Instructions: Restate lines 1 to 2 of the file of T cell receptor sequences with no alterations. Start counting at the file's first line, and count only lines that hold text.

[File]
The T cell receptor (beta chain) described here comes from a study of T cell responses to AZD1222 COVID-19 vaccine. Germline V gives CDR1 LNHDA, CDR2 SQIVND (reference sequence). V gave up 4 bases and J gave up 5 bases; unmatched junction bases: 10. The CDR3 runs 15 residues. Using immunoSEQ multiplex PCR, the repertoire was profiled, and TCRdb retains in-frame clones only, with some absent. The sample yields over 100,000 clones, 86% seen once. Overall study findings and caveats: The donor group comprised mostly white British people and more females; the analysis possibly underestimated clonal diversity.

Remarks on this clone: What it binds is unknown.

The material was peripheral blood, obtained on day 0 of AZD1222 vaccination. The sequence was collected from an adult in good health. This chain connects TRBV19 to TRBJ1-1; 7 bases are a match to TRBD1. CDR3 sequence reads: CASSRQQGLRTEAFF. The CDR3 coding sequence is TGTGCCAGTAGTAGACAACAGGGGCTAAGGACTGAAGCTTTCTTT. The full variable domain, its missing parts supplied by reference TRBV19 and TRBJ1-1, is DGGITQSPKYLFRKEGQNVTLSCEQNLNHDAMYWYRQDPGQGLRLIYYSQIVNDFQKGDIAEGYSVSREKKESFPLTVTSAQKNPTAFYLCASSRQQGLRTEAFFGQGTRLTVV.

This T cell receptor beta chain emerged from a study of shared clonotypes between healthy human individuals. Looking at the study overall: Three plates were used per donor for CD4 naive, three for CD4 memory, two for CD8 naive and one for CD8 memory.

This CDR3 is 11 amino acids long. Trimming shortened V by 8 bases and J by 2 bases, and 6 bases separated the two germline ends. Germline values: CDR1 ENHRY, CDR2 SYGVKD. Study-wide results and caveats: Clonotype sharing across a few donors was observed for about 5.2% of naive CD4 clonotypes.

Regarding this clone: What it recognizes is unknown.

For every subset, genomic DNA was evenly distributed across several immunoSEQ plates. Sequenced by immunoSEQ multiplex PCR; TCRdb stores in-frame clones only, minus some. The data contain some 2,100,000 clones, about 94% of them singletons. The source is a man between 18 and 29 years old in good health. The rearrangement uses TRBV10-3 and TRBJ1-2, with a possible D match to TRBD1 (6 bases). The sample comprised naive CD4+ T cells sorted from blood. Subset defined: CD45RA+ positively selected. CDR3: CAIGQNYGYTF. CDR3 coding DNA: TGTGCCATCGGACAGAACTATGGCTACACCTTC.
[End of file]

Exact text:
The T cell receptor (beta chain) described here comes from a study of T cell responses to AZD1222 COVID-19 vaccine. Germline V gives CDR1 LNHDA, CDR2 SQIVND (reference sequence). V gave up 4 bases and J gave up 5 bases; unmatched junction bases: 10. The CDR3 runs 15 residues. Using immunoSEQ multiplex PCR, the repertoire was profiled, and TCRdb retains in-frame clones only, with some absent. The sample yields over 100,000 clones, 86% seen once. Overall study findings and caveats: The donor group comprised mostly white British people and more females; the analysis possibly underestimated clonal diversity.

Remarks on this clone: What it binds is unknown.